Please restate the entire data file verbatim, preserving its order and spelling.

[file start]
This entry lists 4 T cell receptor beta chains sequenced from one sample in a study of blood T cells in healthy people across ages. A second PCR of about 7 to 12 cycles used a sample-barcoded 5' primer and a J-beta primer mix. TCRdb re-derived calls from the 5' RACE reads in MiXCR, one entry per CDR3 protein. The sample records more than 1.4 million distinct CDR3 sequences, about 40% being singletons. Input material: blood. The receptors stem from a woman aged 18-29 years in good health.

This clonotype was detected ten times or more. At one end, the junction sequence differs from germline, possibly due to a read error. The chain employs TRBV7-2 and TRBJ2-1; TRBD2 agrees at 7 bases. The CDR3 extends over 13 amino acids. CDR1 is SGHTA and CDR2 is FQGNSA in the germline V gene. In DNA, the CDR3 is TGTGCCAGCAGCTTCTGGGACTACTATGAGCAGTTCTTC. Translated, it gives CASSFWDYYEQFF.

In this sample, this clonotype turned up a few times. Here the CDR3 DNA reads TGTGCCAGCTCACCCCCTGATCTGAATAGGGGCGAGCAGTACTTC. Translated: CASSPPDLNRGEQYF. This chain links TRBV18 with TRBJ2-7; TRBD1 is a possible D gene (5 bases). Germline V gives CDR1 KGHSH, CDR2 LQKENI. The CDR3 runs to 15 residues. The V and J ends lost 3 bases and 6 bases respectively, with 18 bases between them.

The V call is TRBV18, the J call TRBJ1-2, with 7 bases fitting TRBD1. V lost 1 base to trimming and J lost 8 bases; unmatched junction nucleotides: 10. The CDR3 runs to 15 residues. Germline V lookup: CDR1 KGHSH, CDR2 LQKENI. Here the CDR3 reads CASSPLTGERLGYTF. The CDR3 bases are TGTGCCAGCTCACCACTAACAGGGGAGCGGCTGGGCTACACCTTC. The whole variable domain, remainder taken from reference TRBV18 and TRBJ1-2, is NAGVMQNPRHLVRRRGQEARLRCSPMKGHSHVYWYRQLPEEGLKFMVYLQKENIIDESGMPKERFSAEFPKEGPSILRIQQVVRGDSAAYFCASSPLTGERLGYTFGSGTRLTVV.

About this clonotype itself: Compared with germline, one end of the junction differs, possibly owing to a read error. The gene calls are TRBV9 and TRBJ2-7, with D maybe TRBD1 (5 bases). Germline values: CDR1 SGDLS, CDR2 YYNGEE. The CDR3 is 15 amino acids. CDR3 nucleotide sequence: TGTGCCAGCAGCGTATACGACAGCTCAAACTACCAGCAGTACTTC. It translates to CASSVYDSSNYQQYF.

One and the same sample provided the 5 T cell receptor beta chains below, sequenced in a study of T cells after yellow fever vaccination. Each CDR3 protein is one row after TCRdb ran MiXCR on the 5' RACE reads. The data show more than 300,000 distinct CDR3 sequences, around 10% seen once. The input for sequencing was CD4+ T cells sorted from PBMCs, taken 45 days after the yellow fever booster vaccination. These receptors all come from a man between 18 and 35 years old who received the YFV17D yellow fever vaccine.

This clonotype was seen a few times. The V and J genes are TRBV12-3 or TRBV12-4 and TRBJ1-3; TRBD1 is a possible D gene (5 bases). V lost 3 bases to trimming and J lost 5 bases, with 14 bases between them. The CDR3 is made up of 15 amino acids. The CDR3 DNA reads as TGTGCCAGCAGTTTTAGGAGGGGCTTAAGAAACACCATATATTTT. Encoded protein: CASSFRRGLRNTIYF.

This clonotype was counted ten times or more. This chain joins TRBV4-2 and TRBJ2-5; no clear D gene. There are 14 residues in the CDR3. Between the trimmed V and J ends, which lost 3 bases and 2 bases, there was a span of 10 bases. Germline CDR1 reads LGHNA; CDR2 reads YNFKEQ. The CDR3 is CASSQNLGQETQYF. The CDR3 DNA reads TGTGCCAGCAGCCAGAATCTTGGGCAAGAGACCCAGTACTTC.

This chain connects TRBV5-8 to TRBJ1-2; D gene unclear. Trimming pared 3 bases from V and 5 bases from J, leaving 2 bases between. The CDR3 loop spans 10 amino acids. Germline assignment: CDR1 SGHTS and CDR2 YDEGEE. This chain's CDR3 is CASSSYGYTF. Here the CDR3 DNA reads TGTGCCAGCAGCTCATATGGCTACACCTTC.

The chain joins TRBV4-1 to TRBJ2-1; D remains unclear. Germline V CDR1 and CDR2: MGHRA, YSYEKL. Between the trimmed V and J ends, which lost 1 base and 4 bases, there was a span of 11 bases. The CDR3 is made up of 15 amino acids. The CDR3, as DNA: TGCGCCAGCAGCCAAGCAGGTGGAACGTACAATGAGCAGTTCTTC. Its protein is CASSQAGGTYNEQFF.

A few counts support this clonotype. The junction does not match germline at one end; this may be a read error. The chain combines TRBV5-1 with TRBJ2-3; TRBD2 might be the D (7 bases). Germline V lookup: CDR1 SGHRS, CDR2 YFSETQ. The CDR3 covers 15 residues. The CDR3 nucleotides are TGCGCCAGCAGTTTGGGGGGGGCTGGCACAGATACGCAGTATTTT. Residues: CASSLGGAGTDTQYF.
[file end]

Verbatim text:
This entry lists 4 T cell receptor beta chains sequenced from one sample in a study of blood T cells in healthy people across ages. A second PCR of about 7 to 12 cycles used a sample-barcoded 5' primer and a J-beta primer mix. TCRdb re-derived calls from the 5' RACE reads in MiXCR, one entry per CDR3 protein. The sample records more than 1.4 million distinct CDR3 sequences, about 40% being singletons. Input material: blood. The receptors stem from a woman aged 18-29 years in good health.

This clonotype was detected ten times or more. At one end, the junction sequence differs from germline, possibly due to a read error. The chain employs TRBV7-2 and TRBJ2-1; TRBD2 agrees at 7 bases. The CDR3 extends over 13 amino acids. CDR1 is SGHTA and CDR2 is FQGNSA in the germline V gene. In DNA, the CDR3 is TGTGCCAGCAGCTTCTGGGACTACTATGAGCAGTTCTTC. Translated, it gives CASSFWDYYEQFF.

In this sample, this clonotype turned up a few times. Here the CDR3 DNA reads TGTGCCAGCTCACCCCCTGATCTGAATAGGGGCGAGCAGTACTTC. Translated: CASSPPDLNRGEQYF. This chain links TRBV18 with TRBJ2-7; TRBD1 is a possible D gene (5 bases). Germline V gives CDR1 KGHSH, CDR2 LQKENI. The CDR3 runs to 15 residues. The V and J ends lost 3 bases and 6 bases respectively, with 18 bases between them.

The V call is TRBV18, the J call TRBJ1-2, with 7 bases fitting TRBD1. V lost 1 base to trimming and J lost 8 bases; unmatched junction nucleotides: 10. The CDR3 runs to 15 residues. Germline V lookup: CDR1 KGHSH, CDR2 LQKENI. Here the CDR3 reads CASSPLTGERLGYTF. The CDR3 bases are TGTGCCAGCTCACCACTAACAGGGGAGCGGCTGGGCTACACCTTC. The whole variable domain, remainder taken from reference TRBV18 and TRBJ1-2, is NAGVMQNPRHLVRRRGQEARLRCSPMKGHSHVYWYRQLPEEGLKFMVYLQKENIIDESGMPKERFSAEFPKEGPSILRIQQVVRGDSAAYFCASSPLTGERLGYTFGSGTRLTVV.

About this clonotype itself: Compared with germline, one end of the junction differs, possibly owing to a read error. The gene calls are TRBV9 and TRBJ2-7, with D maybe TRBD1 (5 bases). Germline values: CDR1 SGDLS, CDR2 YYNGEE. The CDR3 is 15 amino acids. CDR3 nucleotide sequence: TGTGCCAGCAGCGTATACGACAGCTCAAACTACCAGCAGTACTTC. It translates to CASSVYDSSNYQQYF.

One and the same sample provided the 5 T cell receptor beta chains below, sequenced in a study of T cells after yellow fever vaccination. Each CDR3 protein is one row after TCRdb ran MiXCR on the 5' RACE reads. The data show more than 300,000 distinct CDR3 sequences, around 10% seen once. The input for sequencing was CD4+ T cells sorted from PBMCs, taken 45 days after the yellow fever booster vaccination. These receptors all come from a man between 18 and 35 years old who received the YFV17D yellow fever vaccine.

This clonotype was seen a few times. The V and J genes are TRBV12-3 or TRBV12-4 and TRBJ1-3; TRBD1 is a possible D gene (5 bases). V lost 3 bases to trimming and J lost 5 bases, with 14 bases between them. The CDR3 is made up of 15 amino acids. The CDR3 DNA reads as TGTGCCAGCAGTTTTAGGAGGGGCTTAAGAAACACCATATATTTT. Encoded protein: CASSFRRGLRNTIYF.

This clonotype was counted ten times or more. This chain joins TRBV4-2 and TRBJ2-5; no clear D gene. There are 14 residues in the CDR3. Between the trimmed V and J ends, which lost 3 bases and 2 bases, there was a span of 10 bases. Germline CDR1 reads LGHNA; CDR2 reads YNFKEQ. The CDR3 is CASSQNLGQETQYF. The CDR3 DNA reads TGTGCCAGCAGCCAGAATCTTGGGCAAGAGACCCAGTACTTC.

This chain connects TRBV5-8 to TRBJ1-2; D gene unclear. Trimming pared 3 bases from V and 5 bases from J, leaving 2 bases between. The CDR3 loop spans 10 amino acids. Germline assignment: CDR1 SGHTS and CDR2 YDEGEE. This chain's CDR3 is CASSSYGYTF. Here the CDR3 DNA reads TGTGCCAGCAGCTCATATGGCTACACCTTC.

The chain joins TRBV4-1 to TRBJ2-1; D remains unclear. Germline V CDR1 and CDR2: MGHRA, YSYEKL. Between the trimmed V and J ends, which lost 1 base and 4 bases, there was a span of 11 bases. The CDR3 is made up of 15 amino acids. The CDR3, as DNA: TGCGCCAGCAGCCAAGCAGGTGGAACGTACAATGAGCAGTTCTTC. Its protein is CASSQAGGTYNEQFF.

A few counts support this clonotype. The junction does not match germline at one end; this may be a read error. The chain combines TRBV5-1 with TRBJ2-3; TRBD2 might be the D (7 bases). Germline V lookup: CDR1 SGHRS, CDR2 YFSETQ. The CDR3 covers 15 residues. The CDR3 nucleotides are TGCGCCAGCAGTTTGGGGGGGGCTGGCACAGATACGCAGTATTTT. Residues: CASSLGGAGTDTQYF.